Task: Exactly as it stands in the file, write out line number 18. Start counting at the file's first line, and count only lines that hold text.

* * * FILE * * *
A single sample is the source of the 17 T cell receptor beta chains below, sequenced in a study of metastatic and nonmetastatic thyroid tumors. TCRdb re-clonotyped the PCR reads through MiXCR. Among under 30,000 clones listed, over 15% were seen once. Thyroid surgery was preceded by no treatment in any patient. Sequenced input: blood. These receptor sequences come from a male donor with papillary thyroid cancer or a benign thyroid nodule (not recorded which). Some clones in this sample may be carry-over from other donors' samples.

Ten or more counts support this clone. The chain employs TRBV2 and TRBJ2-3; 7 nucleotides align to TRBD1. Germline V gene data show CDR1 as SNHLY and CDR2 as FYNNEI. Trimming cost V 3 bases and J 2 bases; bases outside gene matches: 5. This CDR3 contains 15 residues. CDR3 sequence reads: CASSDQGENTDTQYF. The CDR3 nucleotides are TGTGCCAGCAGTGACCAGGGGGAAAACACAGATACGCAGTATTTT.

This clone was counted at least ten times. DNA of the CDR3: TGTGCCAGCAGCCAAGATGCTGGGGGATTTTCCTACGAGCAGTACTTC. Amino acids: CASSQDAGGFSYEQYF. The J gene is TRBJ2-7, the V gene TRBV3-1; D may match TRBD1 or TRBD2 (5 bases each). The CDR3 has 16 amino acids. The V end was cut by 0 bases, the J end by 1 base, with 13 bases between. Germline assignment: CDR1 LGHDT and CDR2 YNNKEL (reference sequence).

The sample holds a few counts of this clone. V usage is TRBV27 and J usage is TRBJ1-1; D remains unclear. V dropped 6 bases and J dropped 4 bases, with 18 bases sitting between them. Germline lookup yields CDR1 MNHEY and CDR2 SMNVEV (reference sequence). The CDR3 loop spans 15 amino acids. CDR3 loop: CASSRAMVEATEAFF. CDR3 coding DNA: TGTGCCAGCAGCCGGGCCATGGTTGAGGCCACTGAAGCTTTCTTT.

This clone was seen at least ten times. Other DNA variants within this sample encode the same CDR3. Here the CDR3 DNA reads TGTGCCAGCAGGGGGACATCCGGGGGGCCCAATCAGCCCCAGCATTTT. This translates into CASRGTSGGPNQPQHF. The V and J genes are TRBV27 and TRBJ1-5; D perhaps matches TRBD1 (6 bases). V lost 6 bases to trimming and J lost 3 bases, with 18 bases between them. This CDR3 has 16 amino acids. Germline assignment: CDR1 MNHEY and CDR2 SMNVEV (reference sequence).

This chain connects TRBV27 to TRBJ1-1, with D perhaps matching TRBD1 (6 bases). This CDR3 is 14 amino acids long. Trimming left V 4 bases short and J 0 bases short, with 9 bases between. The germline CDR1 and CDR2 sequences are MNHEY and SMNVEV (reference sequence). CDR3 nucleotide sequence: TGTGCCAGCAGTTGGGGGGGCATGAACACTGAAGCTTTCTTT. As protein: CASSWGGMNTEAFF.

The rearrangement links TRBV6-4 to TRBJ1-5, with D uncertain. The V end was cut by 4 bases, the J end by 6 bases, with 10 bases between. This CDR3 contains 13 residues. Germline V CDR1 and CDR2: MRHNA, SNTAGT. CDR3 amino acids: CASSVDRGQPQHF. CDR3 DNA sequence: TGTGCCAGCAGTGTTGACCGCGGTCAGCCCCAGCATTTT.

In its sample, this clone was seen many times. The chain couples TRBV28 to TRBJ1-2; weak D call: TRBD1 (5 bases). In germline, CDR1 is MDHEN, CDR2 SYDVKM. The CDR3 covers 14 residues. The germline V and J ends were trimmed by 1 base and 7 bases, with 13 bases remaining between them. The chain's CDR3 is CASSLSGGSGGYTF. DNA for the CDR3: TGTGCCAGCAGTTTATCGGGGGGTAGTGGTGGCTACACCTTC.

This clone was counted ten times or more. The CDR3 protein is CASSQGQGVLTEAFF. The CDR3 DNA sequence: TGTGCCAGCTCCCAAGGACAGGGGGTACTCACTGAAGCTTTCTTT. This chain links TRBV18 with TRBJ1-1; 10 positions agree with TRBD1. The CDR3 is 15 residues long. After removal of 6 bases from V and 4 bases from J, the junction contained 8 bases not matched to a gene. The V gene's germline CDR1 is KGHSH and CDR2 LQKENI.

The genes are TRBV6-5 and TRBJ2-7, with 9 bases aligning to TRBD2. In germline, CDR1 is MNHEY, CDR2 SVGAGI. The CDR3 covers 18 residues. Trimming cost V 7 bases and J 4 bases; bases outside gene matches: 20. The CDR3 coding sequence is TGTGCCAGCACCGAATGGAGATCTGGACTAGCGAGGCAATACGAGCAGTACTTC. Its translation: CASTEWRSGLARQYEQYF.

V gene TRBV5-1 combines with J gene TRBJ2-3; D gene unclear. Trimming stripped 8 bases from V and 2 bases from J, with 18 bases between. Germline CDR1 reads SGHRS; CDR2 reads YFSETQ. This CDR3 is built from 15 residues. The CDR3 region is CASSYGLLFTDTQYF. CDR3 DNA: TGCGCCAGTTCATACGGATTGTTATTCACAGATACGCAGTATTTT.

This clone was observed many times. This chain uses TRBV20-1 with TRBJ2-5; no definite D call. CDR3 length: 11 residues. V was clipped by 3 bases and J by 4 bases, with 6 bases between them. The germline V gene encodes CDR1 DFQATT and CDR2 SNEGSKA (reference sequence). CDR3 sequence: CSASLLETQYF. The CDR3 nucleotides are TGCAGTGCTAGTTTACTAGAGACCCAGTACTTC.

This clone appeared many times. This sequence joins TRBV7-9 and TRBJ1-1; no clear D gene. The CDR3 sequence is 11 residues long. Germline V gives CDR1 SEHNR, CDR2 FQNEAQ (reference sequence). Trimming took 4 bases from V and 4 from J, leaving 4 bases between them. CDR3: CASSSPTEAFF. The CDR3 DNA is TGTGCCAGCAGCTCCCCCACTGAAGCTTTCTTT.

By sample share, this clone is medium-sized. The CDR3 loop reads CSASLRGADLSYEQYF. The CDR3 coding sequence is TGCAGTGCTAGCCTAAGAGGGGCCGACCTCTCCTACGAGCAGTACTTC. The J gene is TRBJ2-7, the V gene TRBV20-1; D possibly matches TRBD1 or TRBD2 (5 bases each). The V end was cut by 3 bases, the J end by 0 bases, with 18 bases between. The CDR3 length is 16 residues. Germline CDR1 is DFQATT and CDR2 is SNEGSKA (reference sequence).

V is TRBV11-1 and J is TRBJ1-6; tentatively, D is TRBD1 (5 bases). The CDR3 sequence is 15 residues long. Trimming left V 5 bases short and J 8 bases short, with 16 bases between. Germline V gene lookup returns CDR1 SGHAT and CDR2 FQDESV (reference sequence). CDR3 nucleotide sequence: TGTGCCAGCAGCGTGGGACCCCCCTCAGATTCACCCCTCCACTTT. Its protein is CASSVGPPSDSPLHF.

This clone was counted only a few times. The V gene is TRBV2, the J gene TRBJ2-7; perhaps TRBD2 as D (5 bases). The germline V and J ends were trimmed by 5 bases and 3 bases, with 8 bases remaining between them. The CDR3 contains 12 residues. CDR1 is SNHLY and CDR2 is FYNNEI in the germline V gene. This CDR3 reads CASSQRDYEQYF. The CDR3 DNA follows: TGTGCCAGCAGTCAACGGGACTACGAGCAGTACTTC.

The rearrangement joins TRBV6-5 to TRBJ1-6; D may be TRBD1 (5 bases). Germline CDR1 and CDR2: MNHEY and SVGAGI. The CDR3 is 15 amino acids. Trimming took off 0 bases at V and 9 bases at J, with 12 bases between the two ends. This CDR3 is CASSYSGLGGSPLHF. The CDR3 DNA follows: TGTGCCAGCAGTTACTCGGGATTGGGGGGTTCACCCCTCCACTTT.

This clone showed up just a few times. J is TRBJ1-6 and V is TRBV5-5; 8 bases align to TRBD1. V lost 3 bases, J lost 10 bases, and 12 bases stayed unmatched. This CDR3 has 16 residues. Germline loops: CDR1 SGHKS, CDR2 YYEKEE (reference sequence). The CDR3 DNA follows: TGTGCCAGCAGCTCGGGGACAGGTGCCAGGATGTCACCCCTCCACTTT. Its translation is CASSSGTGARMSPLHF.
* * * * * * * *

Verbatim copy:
This clone showed up just a few times. J is TRBJ1-6 and V is TRBV5-5; 8 bases align to TRBD1. V lost 3 bases, J lost 10 bases, and 12 bases stayed unmatched. This CDR3 has 16 residues. Germline loops: CDR1 SGHKS, CDR2 YYEKEE (reference sequence). The CDR3 DNA follows: TGTGCCAGCAGCTCGGGGACAGGTGCCAGGATGTCACCCCTCCACTTT. Its translation is CASSSGTGARMSPLHF.